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Future of Electric Automobile Glimpsed from KAIST​
View : 8907 Date : 2010-03-03 Writer : ed_news



Etnews.co.kr. printed an interview with Professor Edward A. Lee, from the Department of Electrical Engineering and Computer Sciences, University of California in Berkeley, who visited KAIST to attend the 2010 International Workshop on Information Technology (IT) Convergence. During the workshop, Professor Lee had a chance to ride KAIST’s Online Electric Vehicle (OLEV), and etnews.co.kr. asked him about his impressions.

 
Article published on Friday, February 19, 2010
(For the Korean article, please click the link at http://www.etnews.co.kr/news/detail.html?id=201002190158)
The below is a translation from the Korean text.
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Reported by Hee-Bum Park (hbpark@etnews.co.kr)

"Future of Electric Automobile Glimpsed from KAIST"s Online Electric Vehicle Project," said Professor Lee.

Distinguished Professor Edward A. Lee, from the Department of Electrical Engineering and Computer Sciences, University of California in Berkeley, expressed his impressions after a ride on KAIST’s Online Electric Vehicle.
 
“KAIST’s Online Electric Vehicle (OLEV) really grabs my attention because the vehicle receives its needed electricity from a cable buried underground, not from batteries. Still, many challenges lie ahead for the electric vehicle to be commercialized, but I think, today, I saw the future of electric vehicles from the KAIST project,” explained Professor Lee.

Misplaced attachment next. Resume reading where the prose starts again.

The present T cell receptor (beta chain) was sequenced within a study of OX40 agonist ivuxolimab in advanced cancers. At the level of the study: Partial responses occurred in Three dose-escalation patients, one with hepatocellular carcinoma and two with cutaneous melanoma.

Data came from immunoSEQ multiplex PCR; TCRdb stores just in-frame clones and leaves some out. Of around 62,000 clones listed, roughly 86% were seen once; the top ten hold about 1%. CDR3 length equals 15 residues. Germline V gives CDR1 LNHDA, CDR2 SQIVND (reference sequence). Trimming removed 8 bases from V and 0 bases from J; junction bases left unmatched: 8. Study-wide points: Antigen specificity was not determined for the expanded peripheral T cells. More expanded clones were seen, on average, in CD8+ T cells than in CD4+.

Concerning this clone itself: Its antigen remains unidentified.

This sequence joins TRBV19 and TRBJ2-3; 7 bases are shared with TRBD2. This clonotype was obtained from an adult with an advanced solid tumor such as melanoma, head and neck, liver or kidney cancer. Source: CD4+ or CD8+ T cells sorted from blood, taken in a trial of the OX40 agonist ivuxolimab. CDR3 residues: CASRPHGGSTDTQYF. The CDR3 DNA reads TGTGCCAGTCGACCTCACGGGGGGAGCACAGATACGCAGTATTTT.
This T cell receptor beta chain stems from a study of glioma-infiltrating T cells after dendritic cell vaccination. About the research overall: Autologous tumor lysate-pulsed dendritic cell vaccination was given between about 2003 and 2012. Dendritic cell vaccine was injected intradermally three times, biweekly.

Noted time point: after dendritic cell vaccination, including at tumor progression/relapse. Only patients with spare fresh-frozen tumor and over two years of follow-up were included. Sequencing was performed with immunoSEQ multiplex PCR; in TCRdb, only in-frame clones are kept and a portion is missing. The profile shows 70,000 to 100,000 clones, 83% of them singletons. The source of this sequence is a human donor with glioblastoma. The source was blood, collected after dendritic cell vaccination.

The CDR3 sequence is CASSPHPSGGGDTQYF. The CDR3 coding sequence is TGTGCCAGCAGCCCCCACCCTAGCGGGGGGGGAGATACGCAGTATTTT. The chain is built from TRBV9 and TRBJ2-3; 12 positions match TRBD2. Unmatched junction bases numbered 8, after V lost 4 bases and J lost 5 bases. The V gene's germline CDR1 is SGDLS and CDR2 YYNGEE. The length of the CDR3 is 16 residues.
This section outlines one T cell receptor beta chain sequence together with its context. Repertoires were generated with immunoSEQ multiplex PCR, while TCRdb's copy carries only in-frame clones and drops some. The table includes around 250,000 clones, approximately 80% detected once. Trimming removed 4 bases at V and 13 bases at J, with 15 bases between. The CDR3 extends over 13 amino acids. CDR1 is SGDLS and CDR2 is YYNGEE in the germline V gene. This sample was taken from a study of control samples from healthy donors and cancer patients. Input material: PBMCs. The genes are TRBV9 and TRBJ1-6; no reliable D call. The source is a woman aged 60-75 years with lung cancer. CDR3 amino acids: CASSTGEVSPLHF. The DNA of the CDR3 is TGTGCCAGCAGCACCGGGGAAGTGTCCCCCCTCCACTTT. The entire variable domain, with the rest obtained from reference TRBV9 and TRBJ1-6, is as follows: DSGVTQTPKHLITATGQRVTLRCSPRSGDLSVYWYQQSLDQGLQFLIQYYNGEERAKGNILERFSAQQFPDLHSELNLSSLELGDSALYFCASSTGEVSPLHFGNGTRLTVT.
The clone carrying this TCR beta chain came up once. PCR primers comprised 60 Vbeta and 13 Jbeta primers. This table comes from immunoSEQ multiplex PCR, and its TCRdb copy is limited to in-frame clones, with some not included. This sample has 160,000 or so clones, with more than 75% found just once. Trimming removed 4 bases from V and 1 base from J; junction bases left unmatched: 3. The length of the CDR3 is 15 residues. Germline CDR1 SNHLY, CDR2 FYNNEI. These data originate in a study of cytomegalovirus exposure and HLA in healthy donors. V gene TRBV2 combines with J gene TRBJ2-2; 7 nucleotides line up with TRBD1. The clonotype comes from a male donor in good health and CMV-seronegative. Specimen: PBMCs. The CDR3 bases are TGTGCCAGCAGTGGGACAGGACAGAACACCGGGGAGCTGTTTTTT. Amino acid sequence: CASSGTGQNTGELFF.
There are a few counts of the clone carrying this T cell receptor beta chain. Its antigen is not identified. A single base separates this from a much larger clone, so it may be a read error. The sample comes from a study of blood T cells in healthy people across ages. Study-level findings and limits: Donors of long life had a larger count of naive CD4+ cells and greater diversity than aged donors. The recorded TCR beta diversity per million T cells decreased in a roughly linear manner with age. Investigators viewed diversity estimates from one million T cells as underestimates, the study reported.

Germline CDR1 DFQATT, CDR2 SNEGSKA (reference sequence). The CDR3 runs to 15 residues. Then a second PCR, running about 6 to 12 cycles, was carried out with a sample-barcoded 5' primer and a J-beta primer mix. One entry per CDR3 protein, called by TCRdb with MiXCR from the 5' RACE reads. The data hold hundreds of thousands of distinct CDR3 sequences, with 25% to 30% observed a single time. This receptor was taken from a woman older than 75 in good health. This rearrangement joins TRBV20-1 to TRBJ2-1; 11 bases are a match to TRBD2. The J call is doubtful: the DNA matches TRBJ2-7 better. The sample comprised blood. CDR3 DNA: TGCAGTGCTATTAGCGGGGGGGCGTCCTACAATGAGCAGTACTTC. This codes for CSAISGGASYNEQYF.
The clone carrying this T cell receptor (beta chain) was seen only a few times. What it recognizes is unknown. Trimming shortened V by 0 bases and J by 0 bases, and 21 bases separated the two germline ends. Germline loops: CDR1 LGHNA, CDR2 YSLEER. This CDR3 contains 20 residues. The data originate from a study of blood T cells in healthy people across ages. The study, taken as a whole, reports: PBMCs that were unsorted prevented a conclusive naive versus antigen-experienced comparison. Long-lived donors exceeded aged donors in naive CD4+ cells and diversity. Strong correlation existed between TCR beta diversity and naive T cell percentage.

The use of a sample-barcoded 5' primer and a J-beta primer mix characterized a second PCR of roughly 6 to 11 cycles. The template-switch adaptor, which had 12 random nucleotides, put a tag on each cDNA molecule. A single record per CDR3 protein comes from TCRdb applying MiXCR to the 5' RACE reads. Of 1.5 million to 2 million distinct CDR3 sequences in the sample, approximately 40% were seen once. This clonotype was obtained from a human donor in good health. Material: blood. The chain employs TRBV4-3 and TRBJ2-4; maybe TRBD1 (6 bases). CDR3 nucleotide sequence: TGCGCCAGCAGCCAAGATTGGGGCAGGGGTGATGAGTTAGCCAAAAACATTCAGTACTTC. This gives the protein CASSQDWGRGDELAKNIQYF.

Professor Lee came to Daejeon to attend the “2010 International Workshop on Information Technology (IT) Convergence,” which was held on February 19, 2010 at KAIST’s Information and Communication Convergence (ICC) Campus.
 
“I rode the bus and saw its instrument panel, which displays figures of electricity picked up from the ground. The bus presents the possibility of an electric car that can actually be built in the near future,” added Professor Lee.
 
Professor Lee, however, pointed out that a number of issues should be addressed beforehand to commercialize OLEV, such as public concerns about magnetic waves, the economic impact of laying power strips underground, and battery efficiency as an alternative to petroleum based fuel. Nonetheless, he said that given people’s increased awareness of the problems associated with CO2 emissions, OLEV’s development is timely. 
 
“As far as I know, there has been no research in the US to develop an electric car that receives electricity from cables buried beneath the road. It is creative and ambitious for KAIST to try to find the technological breakthrough necessary for the development of electric cars,” Professor Lee stated.
 
Professor Lee further commented, “So far, batteries on electric cars are heavy and bulky, and they require frequent recharging. I think KAIST has provided a solution to address this issue.”
 
Graduating from Yale University and Massachusetts Institute of Technology (MIT), Professor Lee earned his doctoral degree in Electrical Engineering and Computer Sciences from UC Berkeley. He worked for Bell Telephone Laboratories in Holmdel, New Jersey.

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